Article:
A WELSH-American giant of space flight who played a key role in bringing Apollo 13 home and ran the whole Shuttle programme has died in the US.

Former NASA Director of the Johnson Space Centre, George Abbey - dubbed 'the father of moden spaceflight' - was a Fellow of Swansea University and promoted research and co-operation links with universities in Texas, also giving the keynote speech in 2013 at the Welsh college's annual Richard Burton Lecture.

His Welsh-speaking mother Bridget was from Laugharne, and he visited Swansea, Cardiff and her home village, where family members still live.

George Abbey at The Boathouse in Laugharne in 2013
George Abbey at The Boathouse in Laugharne in 2013. Photo: Swansea University (Swansea University)

His cousin 'Dick the Milk' was a close friend of its most famous son Dylan Thomas, who featured in his works and was a pallbearer at the poet's funeral.

And Abbey even ensured that a photo of Wales' most famous poet, from his Laugharne home, The Boathouse, was taken into space in 1998 on the Space Shuttle Columbia before returning it to go on public display.

"I thought it would be a good thing for the museum there. They would have something that had actually been in space that was related to Dylan," the father-of-five said in 2013.

‘Dylan Thomas, London, England, 1946’ by Lee Miller. @Lee Miller Archives, England 2019. All rights reserved

"If you look at his writings and what he's done for Wales, it has great significance and I think it's fantastic to have put Dylan in space."

He also revealed in 2013 that he had helped make Wales one of the most photographed nations from space, saying: “If the weather was good, I also usually tried to get the astronauts as they flew to get a picture of Wales because of my Welsh roots."

Having grown up in Seattle, he became a pilot in the US Air Force before joining NASA and taking a key part in the Apollo missions, including saving Apollo 13, for which he was awarded the Presidential Medal of Freedom from Richard Nixon.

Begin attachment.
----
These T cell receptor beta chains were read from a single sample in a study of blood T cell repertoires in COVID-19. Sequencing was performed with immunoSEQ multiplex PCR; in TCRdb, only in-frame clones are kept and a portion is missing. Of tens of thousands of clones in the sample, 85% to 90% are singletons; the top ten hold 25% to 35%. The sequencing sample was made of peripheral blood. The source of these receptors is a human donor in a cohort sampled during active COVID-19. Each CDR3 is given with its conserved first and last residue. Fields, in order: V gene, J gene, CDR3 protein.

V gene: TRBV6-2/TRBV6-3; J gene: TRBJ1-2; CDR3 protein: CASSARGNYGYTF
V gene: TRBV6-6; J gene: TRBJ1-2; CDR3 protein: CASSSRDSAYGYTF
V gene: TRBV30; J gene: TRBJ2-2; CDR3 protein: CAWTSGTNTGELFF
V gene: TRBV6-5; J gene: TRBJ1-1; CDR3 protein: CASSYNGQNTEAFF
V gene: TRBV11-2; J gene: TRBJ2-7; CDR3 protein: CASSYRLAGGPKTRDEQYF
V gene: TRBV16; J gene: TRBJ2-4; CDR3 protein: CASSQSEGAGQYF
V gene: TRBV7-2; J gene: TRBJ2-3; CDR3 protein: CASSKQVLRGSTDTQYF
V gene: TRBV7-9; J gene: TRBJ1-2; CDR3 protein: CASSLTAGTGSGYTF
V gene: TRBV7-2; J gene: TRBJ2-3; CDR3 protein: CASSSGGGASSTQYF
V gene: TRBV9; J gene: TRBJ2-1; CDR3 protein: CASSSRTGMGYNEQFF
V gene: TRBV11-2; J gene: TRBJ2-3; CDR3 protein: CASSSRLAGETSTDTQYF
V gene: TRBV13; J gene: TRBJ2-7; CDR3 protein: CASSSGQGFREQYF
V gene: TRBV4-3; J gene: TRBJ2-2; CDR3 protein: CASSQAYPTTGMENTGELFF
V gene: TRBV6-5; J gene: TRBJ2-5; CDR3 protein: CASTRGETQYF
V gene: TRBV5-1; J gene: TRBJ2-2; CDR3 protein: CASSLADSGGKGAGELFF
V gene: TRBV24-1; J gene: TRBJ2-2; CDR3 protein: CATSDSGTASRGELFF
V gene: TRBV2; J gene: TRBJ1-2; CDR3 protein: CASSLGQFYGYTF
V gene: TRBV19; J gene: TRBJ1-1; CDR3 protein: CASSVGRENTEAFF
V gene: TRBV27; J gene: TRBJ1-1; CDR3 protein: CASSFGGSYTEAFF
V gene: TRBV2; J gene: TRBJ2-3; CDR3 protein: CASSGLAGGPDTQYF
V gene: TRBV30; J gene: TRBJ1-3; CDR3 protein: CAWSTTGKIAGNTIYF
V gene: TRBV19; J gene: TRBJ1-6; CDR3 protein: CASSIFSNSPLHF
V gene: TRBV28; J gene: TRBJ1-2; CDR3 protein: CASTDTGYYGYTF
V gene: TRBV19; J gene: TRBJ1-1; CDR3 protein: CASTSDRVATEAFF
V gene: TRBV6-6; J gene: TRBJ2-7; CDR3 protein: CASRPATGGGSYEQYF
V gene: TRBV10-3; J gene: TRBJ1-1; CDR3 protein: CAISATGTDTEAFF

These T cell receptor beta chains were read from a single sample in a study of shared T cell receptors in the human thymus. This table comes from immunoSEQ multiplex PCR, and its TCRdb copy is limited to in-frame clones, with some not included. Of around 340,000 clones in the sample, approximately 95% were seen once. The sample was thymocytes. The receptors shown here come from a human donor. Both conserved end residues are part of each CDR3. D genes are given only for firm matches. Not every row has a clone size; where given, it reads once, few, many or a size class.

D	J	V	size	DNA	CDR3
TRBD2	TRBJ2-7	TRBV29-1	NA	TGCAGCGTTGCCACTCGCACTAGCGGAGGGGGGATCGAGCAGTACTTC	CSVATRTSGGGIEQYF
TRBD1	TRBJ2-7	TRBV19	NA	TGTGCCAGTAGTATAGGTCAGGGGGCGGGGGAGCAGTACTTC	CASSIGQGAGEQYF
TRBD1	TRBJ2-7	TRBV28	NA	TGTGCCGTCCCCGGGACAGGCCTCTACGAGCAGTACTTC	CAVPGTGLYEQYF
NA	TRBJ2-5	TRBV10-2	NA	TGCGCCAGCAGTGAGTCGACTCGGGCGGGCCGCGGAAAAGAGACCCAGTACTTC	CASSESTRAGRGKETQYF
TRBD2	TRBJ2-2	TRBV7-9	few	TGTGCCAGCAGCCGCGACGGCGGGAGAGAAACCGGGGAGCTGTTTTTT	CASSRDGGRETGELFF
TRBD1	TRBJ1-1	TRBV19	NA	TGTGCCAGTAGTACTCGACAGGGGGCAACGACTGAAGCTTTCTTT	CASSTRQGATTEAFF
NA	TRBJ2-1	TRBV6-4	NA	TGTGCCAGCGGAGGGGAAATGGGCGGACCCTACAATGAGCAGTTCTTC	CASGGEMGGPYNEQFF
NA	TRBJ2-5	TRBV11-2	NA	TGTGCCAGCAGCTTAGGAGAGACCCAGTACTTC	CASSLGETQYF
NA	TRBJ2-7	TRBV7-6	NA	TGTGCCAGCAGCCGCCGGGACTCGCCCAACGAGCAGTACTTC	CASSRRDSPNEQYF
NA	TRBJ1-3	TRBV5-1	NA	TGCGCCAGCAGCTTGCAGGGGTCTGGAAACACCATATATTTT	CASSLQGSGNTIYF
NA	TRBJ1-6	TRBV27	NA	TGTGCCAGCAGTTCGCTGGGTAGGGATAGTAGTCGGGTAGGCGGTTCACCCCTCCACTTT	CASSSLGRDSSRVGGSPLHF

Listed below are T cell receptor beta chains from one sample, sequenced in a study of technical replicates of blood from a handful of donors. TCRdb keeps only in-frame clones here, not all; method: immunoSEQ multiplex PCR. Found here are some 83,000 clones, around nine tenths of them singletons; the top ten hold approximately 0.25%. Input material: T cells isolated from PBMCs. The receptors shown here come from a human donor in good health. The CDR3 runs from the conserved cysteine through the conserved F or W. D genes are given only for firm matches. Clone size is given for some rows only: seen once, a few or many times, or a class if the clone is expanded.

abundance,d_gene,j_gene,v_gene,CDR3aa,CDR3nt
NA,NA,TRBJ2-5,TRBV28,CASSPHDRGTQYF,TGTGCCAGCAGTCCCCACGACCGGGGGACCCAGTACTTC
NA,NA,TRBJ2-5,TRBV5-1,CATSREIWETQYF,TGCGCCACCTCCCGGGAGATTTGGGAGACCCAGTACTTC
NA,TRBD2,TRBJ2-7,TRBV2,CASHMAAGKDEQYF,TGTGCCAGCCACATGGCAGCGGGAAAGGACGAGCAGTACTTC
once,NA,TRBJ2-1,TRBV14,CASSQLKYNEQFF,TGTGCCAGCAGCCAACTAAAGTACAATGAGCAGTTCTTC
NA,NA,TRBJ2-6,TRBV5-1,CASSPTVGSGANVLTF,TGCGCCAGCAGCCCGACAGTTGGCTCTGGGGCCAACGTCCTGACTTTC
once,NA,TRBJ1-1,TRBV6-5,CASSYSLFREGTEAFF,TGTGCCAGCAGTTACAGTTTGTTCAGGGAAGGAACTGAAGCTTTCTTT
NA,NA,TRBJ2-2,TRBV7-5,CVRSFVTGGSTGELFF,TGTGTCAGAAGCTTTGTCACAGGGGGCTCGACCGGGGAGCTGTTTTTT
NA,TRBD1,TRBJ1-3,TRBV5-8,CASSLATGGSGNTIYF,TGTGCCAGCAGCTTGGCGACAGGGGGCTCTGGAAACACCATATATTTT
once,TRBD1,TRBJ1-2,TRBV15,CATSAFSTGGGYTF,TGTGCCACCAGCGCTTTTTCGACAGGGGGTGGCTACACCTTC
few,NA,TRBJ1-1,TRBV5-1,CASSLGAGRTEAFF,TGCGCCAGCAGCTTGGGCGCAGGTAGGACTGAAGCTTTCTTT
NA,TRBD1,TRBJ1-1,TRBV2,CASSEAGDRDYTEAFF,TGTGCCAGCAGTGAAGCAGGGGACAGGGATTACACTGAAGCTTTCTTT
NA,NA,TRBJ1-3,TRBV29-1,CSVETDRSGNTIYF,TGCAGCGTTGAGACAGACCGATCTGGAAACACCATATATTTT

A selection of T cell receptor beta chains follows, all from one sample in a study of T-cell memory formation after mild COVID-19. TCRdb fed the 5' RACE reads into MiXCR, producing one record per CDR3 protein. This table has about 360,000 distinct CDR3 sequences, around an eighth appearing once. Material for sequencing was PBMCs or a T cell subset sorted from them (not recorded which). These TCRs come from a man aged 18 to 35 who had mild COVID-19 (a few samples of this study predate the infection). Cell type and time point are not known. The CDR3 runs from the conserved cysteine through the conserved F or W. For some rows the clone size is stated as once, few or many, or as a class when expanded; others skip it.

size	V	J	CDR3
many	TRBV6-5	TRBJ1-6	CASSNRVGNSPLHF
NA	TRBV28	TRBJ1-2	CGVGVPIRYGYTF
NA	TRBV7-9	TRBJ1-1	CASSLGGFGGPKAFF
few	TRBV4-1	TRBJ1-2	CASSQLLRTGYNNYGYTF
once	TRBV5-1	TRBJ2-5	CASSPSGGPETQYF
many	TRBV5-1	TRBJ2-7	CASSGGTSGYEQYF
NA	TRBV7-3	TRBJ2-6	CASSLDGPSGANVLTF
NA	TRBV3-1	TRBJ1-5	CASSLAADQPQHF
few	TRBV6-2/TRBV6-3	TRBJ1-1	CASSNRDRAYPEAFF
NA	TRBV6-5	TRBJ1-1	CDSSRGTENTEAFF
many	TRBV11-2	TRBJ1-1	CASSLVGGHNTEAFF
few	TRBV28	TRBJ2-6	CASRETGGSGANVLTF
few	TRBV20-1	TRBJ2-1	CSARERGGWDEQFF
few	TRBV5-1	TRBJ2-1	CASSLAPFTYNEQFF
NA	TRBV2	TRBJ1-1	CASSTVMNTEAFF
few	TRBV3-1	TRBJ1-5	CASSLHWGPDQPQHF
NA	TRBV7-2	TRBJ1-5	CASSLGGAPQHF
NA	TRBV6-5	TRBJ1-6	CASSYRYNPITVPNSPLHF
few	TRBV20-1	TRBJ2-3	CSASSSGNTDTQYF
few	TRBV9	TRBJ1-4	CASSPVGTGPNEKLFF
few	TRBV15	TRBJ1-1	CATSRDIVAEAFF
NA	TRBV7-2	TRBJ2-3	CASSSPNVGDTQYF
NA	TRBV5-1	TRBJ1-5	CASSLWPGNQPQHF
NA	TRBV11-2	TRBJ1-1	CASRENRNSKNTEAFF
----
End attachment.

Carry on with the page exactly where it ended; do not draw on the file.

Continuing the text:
The Apollo 13 crew.
The Apollo 13 crew. Photo: NASA (NASA)

He worked alongside all the famous astronauts, like Neil Armstrong, Buzz Aldrin, Jim Lovell, Frank Borman and Alan Shepard, and became friends with many Russian cosmonauts as well.

And he said: "You got to know the people quite well and they were dependent on you as they flew their missions and we were dependent on them to do their job right, and so you established a pretty close relationship.”

In the 1980s he became responsible for selecting the crew members that flew during the early years of the space shuttle programme and put the first woman in space.

He went over to work at the White House on the Space Council as director of civil space in 1991, and in 1996 became director of Nasa's Johnson Space Centre, becoming a central figure in the development of the international space station.

On Apollo 11 he said: "We’d been building up to it and to see it finally unfold was a real high point for everyone.”

Buzz Aldrin on the Moon
Buzz Aldrin on the Moon. Photo: NASA (NASA)

And he added about Apollo 13: "It was a real team effort to get those people down. Luckily it all came together for us."

But there was tragedy as well, with the Space Shuttle Challenger disaster in 1986.

"Challenger was an accident that didn’t need to happen. I took the astronauts out to the launch pad before they flew and I was with the families right after it happened,” he said.

"For me, it emphasised that you’ve got to be right in what you’re doing and there is no margin for error."

George Abbey with astronauts in the 1980s
George Abbey with astronauts in the 1980s. Photo: NASA (NASA)

On his passing, NASA Johnson Space Center Director Vanessa Wyche said: “NASA mourns the loss of former Johnson Space Center Director George Abbey, a true visionary and transformational leader.”

“George’s dedication to human spaceflight remained steadfast. As the NASA family mourns his passing, we are grateful for his leadership and the legacy he leaves behind."

George Abbey at Swansea University
George Abbey at Swansea University. Photo: NASA (Swansea University)

Also paying tribute, Professor Daniel G Williams, Director of the Richard Burton Centre for the Study of Wales, said: "A giant of NASA and space flight, George Abbey, who has died aged 91, was also a true friend of Wales and of Swansea University, where he was an Honorary Fellow...

"We celebrate his astonishing achievements at NASA: a career for which the word “stellar” is more than just a metaphor.

"But we also recognise and pay tribute to him for his vital role in forging Swansea-Texas links, which have led to pioneering research and enriching experiences for young people."

Fellow Welshman Tecwyn Roberts from Anglesey also played a key role in the Space Race as a flight director on the original Mercury manned flights, and overseeing the development of Mission Control and communications with the space ships during the Gemini and Apollo missions.

George Abbey's family funeral in Houston is this Saturday, May 18, followed by a memorial service at the Johnson Space Center on Friday ,June 7, where the ‘Rocket Park’ is named after him.